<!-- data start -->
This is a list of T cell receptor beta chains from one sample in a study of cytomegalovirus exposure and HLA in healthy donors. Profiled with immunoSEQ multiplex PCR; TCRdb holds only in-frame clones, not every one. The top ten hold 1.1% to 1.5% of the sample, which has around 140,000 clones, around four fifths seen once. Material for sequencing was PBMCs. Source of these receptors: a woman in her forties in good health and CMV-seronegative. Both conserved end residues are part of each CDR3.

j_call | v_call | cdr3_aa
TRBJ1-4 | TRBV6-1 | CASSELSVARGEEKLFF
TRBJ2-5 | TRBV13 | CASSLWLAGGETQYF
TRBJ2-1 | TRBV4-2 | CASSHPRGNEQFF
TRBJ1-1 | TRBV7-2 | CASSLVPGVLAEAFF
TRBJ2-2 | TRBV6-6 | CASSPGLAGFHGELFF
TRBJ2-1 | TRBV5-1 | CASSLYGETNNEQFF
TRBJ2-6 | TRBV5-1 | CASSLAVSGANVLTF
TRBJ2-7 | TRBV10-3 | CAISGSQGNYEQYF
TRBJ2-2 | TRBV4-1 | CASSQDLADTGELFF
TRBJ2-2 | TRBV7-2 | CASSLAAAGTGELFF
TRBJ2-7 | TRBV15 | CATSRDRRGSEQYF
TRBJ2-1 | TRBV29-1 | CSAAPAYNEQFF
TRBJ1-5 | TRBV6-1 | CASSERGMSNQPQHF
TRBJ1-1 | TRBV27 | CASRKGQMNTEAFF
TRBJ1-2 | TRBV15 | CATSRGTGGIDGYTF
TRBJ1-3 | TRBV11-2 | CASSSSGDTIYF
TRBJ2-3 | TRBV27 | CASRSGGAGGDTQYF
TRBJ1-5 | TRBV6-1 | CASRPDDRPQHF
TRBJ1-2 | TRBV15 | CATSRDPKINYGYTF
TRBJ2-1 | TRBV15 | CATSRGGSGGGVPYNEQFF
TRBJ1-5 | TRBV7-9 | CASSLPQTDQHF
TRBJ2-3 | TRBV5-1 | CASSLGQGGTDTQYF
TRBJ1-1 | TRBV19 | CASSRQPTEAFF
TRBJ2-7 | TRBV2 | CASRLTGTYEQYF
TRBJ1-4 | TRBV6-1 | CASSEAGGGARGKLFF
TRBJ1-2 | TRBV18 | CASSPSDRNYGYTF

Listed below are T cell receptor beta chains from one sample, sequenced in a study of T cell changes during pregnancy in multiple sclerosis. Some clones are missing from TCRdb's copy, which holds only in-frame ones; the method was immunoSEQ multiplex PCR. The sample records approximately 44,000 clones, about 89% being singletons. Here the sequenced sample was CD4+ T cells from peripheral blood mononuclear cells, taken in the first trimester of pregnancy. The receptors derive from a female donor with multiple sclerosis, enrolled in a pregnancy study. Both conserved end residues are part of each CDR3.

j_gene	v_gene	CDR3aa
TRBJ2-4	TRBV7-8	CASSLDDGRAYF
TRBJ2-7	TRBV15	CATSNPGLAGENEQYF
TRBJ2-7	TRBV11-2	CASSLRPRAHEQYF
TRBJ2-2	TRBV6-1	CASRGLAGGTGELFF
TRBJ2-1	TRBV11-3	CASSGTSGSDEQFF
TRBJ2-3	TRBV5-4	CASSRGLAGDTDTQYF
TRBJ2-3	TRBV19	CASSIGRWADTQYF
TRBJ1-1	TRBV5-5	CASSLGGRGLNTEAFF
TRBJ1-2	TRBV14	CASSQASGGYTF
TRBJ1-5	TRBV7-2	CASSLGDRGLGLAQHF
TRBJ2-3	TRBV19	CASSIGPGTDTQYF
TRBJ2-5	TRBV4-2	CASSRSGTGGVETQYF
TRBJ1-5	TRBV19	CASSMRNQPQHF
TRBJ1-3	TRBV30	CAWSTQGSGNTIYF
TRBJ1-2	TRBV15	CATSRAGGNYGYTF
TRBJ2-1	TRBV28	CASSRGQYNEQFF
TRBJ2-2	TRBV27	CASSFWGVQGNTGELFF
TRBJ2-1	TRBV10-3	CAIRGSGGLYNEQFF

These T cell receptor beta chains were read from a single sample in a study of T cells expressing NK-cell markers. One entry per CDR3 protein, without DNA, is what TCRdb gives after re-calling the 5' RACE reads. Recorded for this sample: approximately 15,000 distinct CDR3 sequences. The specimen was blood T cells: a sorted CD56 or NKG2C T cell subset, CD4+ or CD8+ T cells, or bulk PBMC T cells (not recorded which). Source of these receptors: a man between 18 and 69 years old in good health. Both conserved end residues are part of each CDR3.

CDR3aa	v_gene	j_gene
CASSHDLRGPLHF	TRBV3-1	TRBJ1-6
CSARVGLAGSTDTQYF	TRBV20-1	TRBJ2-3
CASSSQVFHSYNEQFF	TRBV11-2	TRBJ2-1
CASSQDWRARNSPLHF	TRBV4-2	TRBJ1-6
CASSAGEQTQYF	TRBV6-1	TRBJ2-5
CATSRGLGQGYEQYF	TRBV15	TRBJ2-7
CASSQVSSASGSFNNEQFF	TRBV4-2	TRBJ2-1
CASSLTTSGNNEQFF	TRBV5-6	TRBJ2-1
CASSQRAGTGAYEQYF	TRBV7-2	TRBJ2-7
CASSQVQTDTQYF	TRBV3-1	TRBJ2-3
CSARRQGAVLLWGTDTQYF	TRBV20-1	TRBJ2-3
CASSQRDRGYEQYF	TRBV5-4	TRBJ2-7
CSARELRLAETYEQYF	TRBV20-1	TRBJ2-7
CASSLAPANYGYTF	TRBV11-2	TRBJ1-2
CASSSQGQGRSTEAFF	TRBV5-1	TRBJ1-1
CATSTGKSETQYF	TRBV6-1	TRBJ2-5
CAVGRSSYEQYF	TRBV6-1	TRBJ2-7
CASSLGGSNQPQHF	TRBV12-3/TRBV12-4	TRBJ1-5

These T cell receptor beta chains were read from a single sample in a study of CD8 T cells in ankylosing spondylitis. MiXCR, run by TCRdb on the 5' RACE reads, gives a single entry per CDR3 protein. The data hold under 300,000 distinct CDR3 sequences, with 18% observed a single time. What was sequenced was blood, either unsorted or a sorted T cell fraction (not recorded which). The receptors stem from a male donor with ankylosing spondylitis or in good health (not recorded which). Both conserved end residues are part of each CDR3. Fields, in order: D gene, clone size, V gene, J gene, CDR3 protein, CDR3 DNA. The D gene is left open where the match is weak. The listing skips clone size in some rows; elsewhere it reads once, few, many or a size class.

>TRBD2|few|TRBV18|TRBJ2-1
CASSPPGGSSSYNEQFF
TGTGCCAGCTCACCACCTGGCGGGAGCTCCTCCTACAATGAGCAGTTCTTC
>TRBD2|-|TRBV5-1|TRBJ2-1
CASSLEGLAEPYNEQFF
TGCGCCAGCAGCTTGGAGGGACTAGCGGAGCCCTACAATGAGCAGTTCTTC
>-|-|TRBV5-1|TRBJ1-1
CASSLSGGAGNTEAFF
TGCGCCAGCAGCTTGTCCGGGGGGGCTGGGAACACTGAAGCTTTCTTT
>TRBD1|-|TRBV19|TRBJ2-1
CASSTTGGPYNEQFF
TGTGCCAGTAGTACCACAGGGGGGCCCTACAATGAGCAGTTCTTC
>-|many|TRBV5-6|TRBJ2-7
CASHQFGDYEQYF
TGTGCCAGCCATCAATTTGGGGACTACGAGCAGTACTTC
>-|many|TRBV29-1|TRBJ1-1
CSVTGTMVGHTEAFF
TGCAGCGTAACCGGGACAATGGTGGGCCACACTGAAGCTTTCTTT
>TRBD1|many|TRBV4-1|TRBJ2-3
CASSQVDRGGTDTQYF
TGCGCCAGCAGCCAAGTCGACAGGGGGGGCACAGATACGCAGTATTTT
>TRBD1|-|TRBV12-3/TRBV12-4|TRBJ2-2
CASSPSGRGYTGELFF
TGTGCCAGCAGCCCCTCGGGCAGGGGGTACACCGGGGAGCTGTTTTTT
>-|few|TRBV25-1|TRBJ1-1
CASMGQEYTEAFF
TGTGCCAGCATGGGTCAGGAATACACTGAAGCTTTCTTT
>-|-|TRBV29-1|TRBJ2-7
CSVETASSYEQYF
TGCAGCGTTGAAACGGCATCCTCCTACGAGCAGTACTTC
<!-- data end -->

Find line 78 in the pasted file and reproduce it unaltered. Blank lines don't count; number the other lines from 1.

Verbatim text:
TGCGCCAGCAGCTTGTCCGGGGGGGCTGGGAACACTGAAGCTTTCTTT